My husband and I were lucky enough to begin our home buying adventure as recent college grads from Virginia Tech. He is from Missouri and I am from Washington State, and we fell in love with the charm and outdoor activities of Roanoke. Luckily, the housing bubble worked in our favor and there was a large inventory of homes to view.

September 4, 2014

Rental Scams Hit Close To Home - Part 2

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We shared the story of a rental scam taking place in the Richmond area in Part 1 of Rental Scams Hit Close to Home. While our original story is out of Richmond, these types of scams are happening everywhere. For renters, the best defense is a healthy sense of skepticism and following the practices that websites recommend when considering rental properties. Take the time to protect yourself against fraud and theft before starting your search. Here are a few ways renters can check on potential rental properties:

  • Beware of paying application fees or security deposits before you actually view the property. Today’s world is fast-paced and lots of transactions happen online, but protecting yourself takes first priority.
  • Beware of individuals who ask for cash only and won’t accept guaranteed funds such as a cashier check or money order. You should never provide credit card or bank account information or wire funds to people you don’t know. 
  • Research the price of comparable rentals in the neighborhood to see if the price is “too good to be true.” Everyone wants a good deal, but is it really a good deal or is it a scam?
  • Run an online search of the property address, the landlord’s name, and any other contact information, such as an email address and phone number. Watch for properties that come up for sale and not for rent; non-existent addresses; or properties that appear more than once and with different contact information. Be especially cautious when no or limited contact information is provided.
  • Copy and paste a section of the ad into a search engine. If the section pops up in another unrelated ad, assume that it’s a scam.

What can renters who have been scammed do? Unfortunately, most victims don’t get their money back, but by reporting the scam, they can help save others from the same fate.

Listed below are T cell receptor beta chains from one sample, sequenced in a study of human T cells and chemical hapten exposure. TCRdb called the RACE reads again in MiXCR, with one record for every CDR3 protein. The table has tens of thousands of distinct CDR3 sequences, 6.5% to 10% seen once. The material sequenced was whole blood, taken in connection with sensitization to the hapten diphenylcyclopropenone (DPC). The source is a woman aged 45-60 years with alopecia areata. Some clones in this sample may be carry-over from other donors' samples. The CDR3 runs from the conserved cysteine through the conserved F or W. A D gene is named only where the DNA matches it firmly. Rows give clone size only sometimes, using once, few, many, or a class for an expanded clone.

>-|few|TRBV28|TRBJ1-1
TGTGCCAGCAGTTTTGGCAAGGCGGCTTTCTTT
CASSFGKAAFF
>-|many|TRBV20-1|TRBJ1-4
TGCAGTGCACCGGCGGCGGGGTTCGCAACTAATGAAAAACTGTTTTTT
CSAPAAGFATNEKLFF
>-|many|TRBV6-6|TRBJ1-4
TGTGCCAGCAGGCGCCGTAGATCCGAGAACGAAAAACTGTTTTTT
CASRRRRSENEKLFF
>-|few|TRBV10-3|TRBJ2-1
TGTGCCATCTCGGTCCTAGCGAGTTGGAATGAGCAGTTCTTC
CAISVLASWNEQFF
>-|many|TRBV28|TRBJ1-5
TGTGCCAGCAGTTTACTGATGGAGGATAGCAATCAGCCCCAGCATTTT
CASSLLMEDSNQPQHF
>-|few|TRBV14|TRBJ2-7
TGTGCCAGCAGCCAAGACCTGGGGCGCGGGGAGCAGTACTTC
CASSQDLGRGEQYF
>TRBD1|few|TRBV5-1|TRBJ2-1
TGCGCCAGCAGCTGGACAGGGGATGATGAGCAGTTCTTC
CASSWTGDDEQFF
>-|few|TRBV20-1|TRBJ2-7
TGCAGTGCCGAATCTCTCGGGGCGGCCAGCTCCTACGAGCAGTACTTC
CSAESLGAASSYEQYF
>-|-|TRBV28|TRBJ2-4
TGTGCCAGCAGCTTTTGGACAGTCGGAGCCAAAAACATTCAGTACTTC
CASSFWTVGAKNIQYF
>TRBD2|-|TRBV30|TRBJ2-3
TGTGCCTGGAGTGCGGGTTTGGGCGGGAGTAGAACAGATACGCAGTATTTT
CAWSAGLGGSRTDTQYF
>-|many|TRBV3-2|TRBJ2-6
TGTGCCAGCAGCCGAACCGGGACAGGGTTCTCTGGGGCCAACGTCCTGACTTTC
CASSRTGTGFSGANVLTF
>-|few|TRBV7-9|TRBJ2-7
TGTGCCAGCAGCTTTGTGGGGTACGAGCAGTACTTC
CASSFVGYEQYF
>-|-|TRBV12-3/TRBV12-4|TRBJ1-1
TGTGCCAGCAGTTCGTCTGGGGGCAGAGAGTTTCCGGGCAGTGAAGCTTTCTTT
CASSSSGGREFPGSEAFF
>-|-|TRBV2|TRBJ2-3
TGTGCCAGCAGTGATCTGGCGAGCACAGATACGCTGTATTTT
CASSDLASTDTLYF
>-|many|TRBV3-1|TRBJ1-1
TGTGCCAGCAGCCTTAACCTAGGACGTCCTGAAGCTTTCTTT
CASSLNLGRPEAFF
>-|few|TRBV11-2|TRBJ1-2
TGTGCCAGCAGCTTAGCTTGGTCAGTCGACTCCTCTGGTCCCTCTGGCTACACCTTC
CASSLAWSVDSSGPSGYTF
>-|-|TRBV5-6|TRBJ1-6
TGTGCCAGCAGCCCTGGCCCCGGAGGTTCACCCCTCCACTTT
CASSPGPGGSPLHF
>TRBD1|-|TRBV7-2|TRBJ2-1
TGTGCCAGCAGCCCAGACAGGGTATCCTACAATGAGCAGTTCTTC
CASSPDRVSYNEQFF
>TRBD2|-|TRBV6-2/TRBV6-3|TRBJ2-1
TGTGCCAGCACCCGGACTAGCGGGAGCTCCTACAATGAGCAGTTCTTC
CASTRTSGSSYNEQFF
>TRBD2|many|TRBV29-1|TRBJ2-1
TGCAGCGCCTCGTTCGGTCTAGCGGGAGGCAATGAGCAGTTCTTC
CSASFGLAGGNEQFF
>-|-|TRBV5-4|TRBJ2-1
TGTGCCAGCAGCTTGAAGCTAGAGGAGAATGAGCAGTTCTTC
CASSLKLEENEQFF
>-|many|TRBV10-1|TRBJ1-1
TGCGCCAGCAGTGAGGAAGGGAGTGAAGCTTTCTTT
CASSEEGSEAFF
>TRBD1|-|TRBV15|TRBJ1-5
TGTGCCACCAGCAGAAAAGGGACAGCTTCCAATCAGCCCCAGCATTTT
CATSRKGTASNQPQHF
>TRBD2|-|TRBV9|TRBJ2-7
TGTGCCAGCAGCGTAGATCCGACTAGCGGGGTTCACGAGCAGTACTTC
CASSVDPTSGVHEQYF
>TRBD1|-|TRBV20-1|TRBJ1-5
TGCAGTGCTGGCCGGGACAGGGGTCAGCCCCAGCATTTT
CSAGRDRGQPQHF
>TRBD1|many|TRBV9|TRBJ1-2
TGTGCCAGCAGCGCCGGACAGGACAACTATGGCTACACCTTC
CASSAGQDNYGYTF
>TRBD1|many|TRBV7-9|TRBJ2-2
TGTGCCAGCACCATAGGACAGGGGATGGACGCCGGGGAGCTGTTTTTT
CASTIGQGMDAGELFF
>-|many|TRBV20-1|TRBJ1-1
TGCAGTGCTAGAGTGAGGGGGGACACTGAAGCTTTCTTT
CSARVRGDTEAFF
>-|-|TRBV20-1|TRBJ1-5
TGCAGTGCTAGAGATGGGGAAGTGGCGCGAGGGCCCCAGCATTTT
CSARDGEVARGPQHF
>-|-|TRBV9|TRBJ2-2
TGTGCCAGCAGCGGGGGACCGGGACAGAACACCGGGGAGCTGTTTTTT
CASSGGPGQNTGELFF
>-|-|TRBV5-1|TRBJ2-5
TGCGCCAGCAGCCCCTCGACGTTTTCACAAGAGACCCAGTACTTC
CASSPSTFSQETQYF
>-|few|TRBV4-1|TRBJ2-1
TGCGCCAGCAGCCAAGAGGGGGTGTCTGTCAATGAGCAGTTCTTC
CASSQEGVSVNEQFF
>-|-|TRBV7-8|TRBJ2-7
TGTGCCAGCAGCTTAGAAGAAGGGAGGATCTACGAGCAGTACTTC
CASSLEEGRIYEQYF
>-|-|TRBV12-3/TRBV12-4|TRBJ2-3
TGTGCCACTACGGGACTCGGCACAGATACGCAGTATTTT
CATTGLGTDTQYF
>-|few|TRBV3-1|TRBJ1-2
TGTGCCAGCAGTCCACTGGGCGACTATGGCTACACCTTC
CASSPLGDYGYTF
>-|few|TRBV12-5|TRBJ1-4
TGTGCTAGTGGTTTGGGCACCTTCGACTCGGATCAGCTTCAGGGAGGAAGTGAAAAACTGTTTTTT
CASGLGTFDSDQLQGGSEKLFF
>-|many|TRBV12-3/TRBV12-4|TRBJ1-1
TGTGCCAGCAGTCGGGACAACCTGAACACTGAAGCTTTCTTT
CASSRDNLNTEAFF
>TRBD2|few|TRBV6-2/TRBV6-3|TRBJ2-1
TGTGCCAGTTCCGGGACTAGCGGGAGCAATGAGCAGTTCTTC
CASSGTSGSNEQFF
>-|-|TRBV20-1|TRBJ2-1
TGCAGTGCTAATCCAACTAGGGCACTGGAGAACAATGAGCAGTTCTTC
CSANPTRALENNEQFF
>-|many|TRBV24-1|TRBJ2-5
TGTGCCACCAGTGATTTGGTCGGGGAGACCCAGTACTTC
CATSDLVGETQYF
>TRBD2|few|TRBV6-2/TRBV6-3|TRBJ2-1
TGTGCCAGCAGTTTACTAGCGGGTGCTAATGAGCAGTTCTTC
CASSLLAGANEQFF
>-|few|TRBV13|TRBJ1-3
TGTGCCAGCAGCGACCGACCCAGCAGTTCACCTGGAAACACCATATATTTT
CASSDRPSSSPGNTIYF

• Immediately contact the website, newspaper or other source where the ad was posted to report the scam.
  • Report the incident to local law enforcement. Remember that the home seller may be unaware of the scam, too. Be careful not to lay blame if you can’t prove anything. Ask law enforcement to contact the home seller about the scam.
  • File a complaint with the Federal Trade Commission (FTC) and the State Attorney General’s office

We wish we could share a happy ending for those who lost money. But the truth is, the criminals who run these scams are difficult to catch. However, you can protect yourself and others against scams by following the tips presented here, and on rental and real estate websites. That’s the best defense of all.

September 3, 2014

Beyond Bricks and Sticks

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A weekly digest of current trends in housing and community development. The discussion examines topics from infrastructure to community fabric.

2014 Virginia Governor’s Housing Conference

(RECAP: In addition to keynote speaker David Steven, president and CEO of the Mortgage Bankers Association, the conference features educational concurrent sessions and a variety of thought-provoking plenary sessions in housing, finance and community development. Slated for October 29 – 31 in Norfolk.)

Coalition Urges Congress to Expand Access to RAD

(RECAP: As affordable housing programs face budget cuts year after year, public housing authorities (PHAs) are increasingly asked to do more with less. Out of these difficult circumstances came the idea of the Rental Assistance Demonstration (RAD), which allows PHAs to place targeted public housing properties on more stable financial footing for the long term.)